‘STAFF ONLY’: WE ARE ONLY TOURISTS
Neus Ballús is confirmed as one of the national directors of reference after the surprising debut that was ‘The Plague’, six years ago. In ‘Staff Only’, presented in the Panorama Section of the last Berlin Festival and now we can enjoy thanks to the BCN Film Fest, the Catalan travels to Senegal to explain a bittersweet maturation story.
Address. Neus Ballús Interpreters. Elena Andrada, Sergi López, Iam Samsó, Diomaye Augustin Ngom, Madeleine C. Ndong
What’s up? Marta’s last days (debutant Elena Andrada) before she turned eighteen are being a real hell. Her father Manel (Sergi López), separated from her mother for years, has decided to “kidnap her” and her little brother Bruno (Ian Samsó), to spend a few days on vacation in Senegal. Locked up in a hotel with a swimming pool, one of those of a wrist band, and surrounded by retired people all day without too much adventurous spirit, Marta is eager to know the “real” side of the country.
To get away from the prefabricated tourist experience, it will go into the area for hotel employees only, where it will befriend Aissatou, a girl her age, and with Khouma, the tour guide who accompanies her group. Through her relationship with Khouma, Marta begins to transgress the strict limits her father has imposed on her, ignoring the consequences that her actions may have.
What’s up? In ‘Staff Only’, Neus Ballús, director, editor and co-writer (together with Pau Subirós, with whom he usually works), carries out a solvent exercise in film intelligence based on a simple a priori premise. This is, in principle, a story of structured personal maturation to the rhythm of the disagreements between a father and a daughter who, for more inri, goes through the exciting age of the first times. Manel seems to have been rather absent from Marta’s life, so when he limits her daughter’s desire to explore, her prohibitions automatically become objective: that is, from separating from the group during excursions to drink a miserable mojito next to the pool. For the girl, her father represents an unwanted captor before a responsible adult, so any attempt at reconciliation is received by rolling her eyes. Such adolescent gestures could be almost parodic, but this is not the intention of Ballús, who always bets on the empathetic portrait and, therefore, full of grays, rather than the simple parody of that childish disdain.
Hence, his decision to work mostly with non-professional actors, which leaves us with interpretations as genuine as that of the protagonist Elena Andrada. The only actor, Sergi López, on the other hand, naturally returns to that informal and well-intentioned Catalan role to which he has already accustomed us. The photography direction of Diego Dussuel complies, prioritizing the faces of the actors (sometimes even pressing them in the foregrounds) in a realistic staging, which avoids that ocher color so trite in our imaginary when we think of that globalizing concept which is “africa”.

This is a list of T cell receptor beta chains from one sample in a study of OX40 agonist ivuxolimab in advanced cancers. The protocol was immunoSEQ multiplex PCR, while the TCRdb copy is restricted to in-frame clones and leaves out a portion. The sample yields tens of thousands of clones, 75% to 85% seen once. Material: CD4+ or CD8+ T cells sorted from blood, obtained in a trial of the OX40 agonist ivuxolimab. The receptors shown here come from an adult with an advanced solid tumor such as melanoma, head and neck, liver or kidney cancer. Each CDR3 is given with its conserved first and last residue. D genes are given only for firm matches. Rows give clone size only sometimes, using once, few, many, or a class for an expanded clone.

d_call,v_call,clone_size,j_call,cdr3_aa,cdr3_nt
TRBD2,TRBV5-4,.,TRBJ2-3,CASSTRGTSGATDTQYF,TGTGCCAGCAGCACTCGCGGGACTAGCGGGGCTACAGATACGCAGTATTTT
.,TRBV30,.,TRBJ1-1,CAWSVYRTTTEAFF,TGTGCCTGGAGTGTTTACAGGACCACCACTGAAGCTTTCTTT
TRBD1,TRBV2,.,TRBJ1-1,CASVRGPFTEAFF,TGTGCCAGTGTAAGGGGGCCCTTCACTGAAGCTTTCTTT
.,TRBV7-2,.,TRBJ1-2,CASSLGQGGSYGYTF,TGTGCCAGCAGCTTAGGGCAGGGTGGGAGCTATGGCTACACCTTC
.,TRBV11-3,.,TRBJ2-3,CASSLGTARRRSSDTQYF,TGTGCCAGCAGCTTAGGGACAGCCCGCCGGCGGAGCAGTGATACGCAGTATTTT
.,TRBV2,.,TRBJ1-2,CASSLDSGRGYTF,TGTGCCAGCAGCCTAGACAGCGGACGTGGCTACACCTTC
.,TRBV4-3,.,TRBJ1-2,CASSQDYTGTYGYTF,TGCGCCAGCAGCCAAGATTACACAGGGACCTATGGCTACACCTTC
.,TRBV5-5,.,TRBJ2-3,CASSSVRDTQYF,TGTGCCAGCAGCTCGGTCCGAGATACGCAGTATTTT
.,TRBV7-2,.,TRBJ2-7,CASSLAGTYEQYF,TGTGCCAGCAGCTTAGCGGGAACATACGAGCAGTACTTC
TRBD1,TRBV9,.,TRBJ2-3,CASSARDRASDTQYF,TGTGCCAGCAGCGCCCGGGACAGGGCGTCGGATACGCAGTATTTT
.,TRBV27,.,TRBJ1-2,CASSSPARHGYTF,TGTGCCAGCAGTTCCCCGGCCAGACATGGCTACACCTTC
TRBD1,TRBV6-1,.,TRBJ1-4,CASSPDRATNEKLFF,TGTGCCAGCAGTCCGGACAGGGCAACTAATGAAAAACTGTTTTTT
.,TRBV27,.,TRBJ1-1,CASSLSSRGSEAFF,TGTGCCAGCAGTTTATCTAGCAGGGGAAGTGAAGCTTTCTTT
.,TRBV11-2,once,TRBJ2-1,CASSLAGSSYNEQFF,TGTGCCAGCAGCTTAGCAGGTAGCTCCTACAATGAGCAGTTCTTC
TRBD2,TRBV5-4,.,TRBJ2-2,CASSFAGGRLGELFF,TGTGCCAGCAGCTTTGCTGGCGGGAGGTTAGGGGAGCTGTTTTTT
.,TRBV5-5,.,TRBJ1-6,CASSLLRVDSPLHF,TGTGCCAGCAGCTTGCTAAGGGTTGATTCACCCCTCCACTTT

Marta, in fact, thinks a lot about Africa or, at least, what she thinks she is. Think of it when you are caught in the middle of a ridiculous traditional dance show for tourists, or when you are forbidden to go out to the beach in front of the hotel to swim. The girl, aware that she lives in a universe of prefabricated charm to the delight of the current western, tries to escape in every possible way to the “real” experience of local life. Khouma, for her, is not only a love interest, but also represents all those experiences that have been denied because she is a flat tourist. What he does not know is that, with his eagerness to familiarize himself with an environment that is alien to him, deep down, he is repeating the same behavior of the average tourist that he hates so much. Part of its growth process, then, will consist in learning that the local experience cannot be treasured, as the settlers kept their most exotic relics, but that it consists in learning to maintain limits with thresholds that should not be crossed. Because maturing can also be becoming a good tourist.
This is a story that could have been told from the mere psychological portrait, and the truth is that the naturalistic component is not missing. But Ballús incorporates another dimension of the look in his game: the videos that Khouma is riding to give to the tourists of his group as a souvenir of the excursions of the trip. At one point in the movie, the guide teaches Marta her secret method: trim the video fragments where they look tired, bored and angry, to build, through editing, a false but perfect story. For Westerners, “Africa” is also a bit like that: an idea of an unknown middle continent, shattered by the news that comes to us. Far from a rich and multicultural reality, which we will probably never be able to grasp, Africa is still our own name, generalized and falsified by a postcolonialist and fallacious look.